Moroccan reserves stay in service until the age of 50.
The Moroccan military relies heavily upon enlisted soldiers, staying in full service for 25 years before receiving state pensions.
Morocco's defense budget was in 2003 US$2.3 billion MAD, 5% of GDP.
Morocco cooperates closely with USA in military matters, allowing US military into its ports and bases, in exchange for military aid. US aid was in 2004 US$10 million, increased to US$15 million in 2005.
Moroccan military has two commands, one for original territories, the other one for Western Sahara (which is occupied and annexed by Morocco, but without any international acceptance).
Morocco faces internal threats with mainly two Islamist groups, the Al-Qa'ida affiliated Moroccan Islamic Combatant Group (GICM) and the Salafiya Jihadiya.
The battle line with Polisario remains the Moroccan military's main task, even if there is an effective end to the fighting since 1991, and the release of the remaining Moroccan prisoners in 2005.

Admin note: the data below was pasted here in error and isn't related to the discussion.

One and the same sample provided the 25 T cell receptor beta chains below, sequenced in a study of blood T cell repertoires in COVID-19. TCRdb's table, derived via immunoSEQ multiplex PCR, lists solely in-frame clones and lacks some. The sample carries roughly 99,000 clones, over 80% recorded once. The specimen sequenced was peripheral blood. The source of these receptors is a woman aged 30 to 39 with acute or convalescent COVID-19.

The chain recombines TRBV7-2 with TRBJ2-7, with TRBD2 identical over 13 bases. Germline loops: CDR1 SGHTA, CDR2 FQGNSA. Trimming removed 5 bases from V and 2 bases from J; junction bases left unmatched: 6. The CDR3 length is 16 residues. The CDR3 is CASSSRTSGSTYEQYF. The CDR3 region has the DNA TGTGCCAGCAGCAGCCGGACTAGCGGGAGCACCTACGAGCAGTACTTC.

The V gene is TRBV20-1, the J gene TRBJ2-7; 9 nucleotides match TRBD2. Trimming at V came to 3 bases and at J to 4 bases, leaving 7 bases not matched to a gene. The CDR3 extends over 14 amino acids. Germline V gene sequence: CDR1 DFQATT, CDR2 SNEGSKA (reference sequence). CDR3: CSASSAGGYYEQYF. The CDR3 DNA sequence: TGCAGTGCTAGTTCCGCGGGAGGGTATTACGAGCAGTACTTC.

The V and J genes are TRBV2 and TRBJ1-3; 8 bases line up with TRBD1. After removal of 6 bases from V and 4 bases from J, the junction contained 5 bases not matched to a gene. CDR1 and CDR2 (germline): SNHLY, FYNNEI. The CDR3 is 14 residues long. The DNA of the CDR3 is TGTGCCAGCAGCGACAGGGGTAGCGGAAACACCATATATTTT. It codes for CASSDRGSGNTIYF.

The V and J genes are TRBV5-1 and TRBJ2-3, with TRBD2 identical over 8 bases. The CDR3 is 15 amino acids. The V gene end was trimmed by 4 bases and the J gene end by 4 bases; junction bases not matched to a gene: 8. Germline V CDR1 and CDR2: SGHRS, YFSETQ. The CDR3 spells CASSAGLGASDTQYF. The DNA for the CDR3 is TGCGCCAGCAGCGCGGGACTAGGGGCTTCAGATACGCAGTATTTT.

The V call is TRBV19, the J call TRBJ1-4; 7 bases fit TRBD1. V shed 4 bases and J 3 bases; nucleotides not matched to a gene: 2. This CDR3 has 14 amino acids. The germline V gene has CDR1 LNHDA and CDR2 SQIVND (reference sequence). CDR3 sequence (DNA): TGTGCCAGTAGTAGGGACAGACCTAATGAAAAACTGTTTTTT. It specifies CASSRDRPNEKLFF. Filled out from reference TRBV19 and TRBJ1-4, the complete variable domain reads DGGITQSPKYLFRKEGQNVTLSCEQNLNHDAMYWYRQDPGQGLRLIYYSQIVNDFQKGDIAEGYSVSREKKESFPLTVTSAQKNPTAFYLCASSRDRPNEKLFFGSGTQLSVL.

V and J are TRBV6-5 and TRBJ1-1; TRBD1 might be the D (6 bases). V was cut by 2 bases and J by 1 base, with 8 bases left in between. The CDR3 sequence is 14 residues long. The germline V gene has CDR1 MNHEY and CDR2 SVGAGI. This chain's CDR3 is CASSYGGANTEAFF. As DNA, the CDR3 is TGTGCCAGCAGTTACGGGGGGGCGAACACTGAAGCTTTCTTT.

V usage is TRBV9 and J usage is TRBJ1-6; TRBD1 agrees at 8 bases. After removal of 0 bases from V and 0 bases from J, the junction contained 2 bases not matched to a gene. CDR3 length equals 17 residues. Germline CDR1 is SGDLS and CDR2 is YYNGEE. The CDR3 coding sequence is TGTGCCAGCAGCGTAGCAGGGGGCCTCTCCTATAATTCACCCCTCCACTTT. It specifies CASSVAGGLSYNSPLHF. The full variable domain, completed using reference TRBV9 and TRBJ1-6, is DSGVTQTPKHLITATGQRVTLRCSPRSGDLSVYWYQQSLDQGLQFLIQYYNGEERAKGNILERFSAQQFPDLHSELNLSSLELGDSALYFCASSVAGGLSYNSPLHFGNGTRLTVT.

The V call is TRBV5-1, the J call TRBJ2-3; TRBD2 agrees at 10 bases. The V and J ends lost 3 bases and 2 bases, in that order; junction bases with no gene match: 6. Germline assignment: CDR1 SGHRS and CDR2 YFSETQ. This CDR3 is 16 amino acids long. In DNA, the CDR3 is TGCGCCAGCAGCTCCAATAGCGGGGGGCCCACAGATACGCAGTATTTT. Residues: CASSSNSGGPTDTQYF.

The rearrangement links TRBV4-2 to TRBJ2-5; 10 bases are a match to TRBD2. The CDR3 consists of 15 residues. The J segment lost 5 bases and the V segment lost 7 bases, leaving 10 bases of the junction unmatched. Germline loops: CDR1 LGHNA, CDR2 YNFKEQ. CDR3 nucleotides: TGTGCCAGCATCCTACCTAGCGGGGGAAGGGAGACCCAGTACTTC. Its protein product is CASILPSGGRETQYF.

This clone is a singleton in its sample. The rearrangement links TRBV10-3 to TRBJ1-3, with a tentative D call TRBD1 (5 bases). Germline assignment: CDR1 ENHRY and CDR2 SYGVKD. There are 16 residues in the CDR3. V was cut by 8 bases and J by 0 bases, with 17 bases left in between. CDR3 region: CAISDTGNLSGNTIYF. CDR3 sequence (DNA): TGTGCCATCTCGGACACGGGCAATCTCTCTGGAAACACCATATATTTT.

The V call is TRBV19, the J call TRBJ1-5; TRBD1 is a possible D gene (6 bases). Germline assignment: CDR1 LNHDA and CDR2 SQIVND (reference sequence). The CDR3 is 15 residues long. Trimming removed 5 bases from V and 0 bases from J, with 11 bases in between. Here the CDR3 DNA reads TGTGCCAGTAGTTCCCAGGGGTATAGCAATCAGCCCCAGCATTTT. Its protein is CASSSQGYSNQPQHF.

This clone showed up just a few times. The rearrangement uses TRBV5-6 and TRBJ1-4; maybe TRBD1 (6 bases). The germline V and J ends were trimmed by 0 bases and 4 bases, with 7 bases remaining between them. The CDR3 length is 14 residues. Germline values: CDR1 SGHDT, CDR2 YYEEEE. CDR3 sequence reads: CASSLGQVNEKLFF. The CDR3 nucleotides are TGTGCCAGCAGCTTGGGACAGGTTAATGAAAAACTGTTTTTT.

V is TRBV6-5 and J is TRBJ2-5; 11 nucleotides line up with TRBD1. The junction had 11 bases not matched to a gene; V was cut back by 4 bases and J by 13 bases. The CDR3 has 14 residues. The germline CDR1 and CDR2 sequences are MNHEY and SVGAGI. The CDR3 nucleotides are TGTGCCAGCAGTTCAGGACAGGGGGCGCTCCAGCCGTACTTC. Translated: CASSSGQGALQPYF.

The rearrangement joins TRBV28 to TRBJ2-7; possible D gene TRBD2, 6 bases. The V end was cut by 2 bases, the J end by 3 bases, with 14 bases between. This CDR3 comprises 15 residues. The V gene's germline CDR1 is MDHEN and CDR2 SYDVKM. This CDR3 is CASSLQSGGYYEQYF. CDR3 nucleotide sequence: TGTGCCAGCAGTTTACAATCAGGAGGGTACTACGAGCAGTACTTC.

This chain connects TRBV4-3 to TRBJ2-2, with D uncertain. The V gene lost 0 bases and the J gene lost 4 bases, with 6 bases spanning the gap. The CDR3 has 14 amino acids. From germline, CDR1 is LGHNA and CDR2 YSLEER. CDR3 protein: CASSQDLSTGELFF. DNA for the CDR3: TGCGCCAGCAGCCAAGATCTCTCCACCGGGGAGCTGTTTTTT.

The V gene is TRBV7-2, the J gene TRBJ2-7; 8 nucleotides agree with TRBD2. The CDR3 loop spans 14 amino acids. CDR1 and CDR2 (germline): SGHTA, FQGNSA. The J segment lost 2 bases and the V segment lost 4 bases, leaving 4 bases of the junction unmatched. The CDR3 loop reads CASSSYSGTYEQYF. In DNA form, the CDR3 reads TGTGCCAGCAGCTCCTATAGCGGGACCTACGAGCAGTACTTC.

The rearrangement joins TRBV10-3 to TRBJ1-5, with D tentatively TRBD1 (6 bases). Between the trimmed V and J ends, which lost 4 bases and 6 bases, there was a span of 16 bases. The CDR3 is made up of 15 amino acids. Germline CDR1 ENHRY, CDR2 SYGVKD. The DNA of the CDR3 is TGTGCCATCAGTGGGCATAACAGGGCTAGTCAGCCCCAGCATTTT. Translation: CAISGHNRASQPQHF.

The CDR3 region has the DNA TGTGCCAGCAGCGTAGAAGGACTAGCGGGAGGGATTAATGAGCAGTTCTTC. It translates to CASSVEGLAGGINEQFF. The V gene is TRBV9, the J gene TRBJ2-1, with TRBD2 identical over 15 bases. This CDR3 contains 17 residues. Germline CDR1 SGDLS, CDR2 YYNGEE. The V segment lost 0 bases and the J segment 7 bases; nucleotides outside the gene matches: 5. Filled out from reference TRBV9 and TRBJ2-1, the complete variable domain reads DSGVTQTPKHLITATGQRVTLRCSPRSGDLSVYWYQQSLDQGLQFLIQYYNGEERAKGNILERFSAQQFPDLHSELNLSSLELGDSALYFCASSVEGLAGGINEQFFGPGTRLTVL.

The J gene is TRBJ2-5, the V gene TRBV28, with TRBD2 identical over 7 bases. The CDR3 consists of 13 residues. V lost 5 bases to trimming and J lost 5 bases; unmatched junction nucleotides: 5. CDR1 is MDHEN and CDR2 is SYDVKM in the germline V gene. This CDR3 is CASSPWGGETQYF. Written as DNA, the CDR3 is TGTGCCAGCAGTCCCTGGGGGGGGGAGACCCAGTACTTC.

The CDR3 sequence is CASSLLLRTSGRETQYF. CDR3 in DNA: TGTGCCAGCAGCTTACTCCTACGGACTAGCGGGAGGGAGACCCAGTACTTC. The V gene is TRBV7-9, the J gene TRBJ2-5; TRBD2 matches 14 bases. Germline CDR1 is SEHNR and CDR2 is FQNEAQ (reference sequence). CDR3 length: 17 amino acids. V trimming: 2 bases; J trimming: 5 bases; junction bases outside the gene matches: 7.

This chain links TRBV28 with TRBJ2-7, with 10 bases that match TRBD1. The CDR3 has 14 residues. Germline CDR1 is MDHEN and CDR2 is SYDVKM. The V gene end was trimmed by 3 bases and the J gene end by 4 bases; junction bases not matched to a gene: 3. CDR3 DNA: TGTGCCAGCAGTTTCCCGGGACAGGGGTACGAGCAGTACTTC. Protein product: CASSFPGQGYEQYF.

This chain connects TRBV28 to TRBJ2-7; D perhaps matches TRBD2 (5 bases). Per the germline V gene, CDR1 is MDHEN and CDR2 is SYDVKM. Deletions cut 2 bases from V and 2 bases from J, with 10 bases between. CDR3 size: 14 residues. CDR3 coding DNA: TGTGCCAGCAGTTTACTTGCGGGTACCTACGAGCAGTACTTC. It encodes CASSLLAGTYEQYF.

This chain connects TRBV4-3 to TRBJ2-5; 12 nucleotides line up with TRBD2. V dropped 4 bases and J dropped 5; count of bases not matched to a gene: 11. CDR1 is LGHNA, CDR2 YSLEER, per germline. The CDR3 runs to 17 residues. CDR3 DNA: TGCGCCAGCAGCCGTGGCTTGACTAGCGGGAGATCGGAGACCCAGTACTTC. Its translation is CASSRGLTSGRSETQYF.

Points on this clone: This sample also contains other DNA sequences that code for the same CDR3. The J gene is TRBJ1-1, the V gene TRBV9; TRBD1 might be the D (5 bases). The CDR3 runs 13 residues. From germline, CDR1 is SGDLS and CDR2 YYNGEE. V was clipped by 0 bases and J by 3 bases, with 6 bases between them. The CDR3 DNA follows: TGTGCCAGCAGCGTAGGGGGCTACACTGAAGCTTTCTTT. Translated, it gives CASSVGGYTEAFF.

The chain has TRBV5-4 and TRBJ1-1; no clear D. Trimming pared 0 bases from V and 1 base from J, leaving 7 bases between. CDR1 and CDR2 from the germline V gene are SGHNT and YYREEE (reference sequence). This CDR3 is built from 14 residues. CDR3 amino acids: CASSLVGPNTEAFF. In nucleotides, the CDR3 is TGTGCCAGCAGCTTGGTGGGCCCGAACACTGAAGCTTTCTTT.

According to international reports of 2006, the Moroccan army is well equipped with 744 battle tanks and 100 light tanks
The navy equipment includes 2 frigates, 4 missile crafts, 23 patrol crafts. There are 5 navy bases: Al-Hoceima, Tangier, Casablanca, Agadir and Dakhla (listed from northeast down the Atlantic coast), the latter being in Western Sahara.
The air force equipment includes 95 combat aircraft and 24 armed helicopters. The 4 air force bases are located to a very limited area, all next to the main urban centres of Rabat and Casablanca. The bases are in Rabat, Meknes and Kenitra and Sidi Slimane, with a training base in Marrakech.
There is a foreign mission in Moroccan-controlled territory, the UN mission MINURSO (UN Mission for the Referendum in Western Sahara) counting 27 troops and 203 military observers.